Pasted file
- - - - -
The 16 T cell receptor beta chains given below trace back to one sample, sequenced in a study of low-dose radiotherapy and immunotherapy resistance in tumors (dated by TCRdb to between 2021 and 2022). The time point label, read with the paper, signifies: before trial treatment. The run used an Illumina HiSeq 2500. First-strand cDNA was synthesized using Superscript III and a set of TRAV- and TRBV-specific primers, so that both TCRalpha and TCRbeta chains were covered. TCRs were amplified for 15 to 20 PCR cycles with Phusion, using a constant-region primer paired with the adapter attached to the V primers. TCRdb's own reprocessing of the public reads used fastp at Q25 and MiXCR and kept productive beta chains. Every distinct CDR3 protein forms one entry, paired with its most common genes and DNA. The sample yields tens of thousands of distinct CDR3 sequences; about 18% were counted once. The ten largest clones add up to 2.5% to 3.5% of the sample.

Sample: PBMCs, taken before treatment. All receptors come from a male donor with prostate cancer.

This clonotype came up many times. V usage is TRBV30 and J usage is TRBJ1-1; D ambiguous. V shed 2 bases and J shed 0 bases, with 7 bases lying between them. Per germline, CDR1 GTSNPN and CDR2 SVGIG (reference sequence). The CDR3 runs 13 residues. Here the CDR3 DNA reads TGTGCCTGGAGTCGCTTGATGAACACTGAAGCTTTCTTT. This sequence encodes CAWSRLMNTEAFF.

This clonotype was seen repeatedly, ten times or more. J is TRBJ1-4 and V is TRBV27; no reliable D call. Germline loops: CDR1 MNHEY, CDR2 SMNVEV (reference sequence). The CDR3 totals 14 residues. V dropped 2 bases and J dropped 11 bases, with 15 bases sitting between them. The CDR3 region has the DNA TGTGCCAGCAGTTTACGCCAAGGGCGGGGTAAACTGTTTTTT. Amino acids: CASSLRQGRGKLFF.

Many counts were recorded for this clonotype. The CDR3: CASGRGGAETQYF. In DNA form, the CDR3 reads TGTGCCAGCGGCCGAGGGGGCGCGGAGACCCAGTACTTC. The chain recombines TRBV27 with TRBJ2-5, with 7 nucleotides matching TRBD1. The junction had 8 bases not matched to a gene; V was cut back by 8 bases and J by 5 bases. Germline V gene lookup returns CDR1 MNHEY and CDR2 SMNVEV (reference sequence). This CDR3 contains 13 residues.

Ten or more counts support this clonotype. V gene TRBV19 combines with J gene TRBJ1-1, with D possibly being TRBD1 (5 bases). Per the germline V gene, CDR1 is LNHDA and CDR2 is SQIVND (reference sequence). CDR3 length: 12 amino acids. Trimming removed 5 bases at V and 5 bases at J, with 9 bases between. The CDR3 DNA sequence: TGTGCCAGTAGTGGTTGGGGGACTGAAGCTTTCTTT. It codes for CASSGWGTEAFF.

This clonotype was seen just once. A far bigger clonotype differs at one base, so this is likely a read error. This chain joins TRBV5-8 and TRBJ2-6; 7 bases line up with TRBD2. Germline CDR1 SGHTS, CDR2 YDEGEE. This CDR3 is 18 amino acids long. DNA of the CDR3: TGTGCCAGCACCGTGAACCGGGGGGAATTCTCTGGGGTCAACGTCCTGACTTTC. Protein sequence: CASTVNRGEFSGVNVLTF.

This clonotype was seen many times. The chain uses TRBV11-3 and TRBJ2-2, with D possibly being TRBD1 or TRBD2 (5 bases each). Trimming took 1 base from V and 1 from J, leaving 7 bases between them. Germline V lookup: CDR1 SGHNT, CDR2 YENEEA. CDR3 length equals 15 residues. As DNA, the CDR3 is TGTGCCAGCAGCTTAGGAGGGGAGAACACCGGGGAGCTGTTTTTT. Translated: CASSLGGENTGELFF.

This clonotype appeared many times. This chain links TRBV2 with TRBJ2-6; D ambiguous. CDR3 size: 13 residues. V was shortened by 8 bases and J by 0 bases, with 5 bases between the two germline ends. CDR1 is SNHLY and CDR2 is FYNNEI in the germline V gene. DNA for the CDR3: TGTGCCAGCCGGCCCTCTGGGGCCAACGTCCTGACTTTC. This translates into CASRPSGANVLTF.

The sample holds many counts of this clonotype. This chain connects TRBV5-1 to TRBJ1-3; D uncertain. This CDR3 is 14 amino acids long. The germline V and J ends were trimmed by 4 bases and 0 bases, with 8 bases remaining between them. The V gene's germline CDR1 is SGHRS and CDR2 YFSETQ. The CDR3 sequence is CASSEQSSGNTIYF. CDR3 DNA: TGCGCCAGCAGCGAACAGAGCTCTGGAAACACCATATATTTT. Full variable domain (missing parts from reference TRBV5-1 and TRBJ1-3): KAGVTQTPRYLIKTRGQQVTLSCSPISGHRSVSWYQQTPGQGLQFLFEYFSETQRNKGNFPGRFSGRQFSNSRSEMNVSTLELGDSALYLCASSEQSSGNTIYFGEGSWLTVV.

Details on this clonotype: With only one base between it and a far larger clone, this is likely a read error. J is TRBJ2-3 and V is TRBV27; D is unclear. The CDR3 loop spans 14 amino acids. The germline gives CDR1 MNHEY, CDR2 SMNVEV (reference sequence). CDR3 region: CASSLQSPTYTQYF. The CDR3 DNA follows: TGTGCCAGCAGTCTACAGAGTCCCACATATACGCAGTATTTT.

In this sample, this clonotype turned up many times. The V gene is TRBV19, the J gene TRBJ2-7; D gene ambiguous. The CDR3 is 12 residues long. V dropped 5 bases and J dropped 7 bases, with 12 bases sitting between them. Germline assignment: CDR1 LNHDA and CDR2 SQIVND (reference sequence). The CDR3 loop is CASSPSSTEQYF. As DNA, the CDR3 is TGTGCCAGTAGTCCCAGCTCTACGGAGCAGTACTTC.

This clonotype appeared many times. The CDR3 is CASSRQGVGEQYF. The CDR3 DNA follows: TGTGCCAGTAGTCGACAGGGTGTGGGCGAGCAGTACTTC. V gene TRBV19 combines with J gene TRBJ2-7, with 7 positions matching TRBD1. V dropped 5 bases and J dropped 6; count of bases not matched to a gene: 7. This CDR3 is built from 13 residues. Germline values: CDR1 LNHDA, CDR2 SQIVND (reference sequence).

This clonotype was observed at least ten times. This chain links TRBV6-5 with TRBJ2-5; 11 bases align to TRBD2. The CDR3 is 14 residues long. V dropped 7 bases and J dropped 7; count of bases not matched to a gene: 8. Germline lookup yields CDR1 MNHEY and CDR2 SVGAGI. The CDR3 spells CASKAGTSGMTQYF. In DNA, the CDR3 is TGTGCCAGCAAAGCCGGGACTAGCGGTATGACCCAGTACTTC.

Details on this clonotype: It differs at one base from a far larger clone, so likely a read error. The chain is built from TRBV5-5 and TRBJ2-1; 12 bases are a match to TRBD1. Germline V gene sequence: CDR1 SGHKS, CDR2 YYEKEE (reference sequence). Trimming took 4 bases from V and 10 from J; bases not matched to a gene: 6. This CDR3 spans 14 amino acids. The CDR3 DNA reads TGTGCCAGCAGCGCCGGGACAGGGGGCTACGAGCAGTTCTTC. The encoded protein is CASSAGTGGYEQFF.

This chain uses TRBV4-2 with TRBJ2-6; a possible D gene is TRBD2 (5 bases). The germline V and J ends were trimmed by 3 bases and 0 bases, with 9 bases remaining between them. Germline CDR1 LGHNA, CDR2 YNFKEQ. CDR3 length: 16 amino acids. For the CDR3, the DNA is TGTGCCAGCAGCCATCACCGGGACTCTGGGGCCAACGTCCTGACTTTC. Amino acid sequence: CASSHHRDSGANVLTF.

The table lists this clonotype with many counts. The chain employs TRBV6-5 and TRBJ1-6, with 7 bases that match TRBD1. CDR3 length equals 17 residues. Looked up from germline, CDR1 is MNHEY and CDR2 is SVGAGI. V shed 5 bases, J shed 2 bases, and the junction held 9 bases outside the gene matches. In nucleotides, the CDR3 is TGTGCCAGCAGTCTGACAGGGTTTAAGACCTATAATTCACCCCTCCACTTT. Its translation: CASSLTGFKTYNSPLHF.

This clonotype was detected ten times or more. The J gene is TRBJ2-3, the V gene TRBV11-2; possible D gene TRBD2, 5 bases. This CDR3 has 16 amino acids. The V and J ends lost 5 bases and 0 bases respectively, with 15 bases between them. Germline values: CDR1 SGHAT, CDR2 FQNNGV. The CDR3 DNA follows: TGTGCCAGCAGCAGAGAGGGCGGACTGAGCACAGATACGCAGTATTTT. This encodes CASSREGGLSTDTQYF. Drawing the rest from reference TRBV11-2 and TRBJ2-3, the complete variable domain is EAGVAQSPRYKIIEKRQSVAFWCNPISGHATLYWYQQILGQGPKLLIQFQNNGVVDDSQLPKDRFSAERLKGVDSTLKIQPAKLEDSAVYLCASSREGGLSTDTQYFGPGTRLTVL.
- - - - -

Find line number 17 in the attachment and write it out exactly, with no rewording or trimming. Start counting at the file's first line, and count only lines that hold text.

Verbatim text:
The table lists this clonotype with many counts. The chain employs TRBV6-5 and TRBJ1-6, with 7 bases that match TRBD1. CDR3 length equals 17 residues. Looked up from germline, CDR1 is MNHEY and CDR2 is SVGAGI. V shed 5 bases, J shed 2 bases, and the junction held 9 bases outside the gene matches. In nucleotides, the CDR3 is TGTGCCAGCAGTCTGACAGGGTTTAAGACCTATAATTCACCCCTCCACTTT. Its translation: CASSLTGFKTYNSPLHF.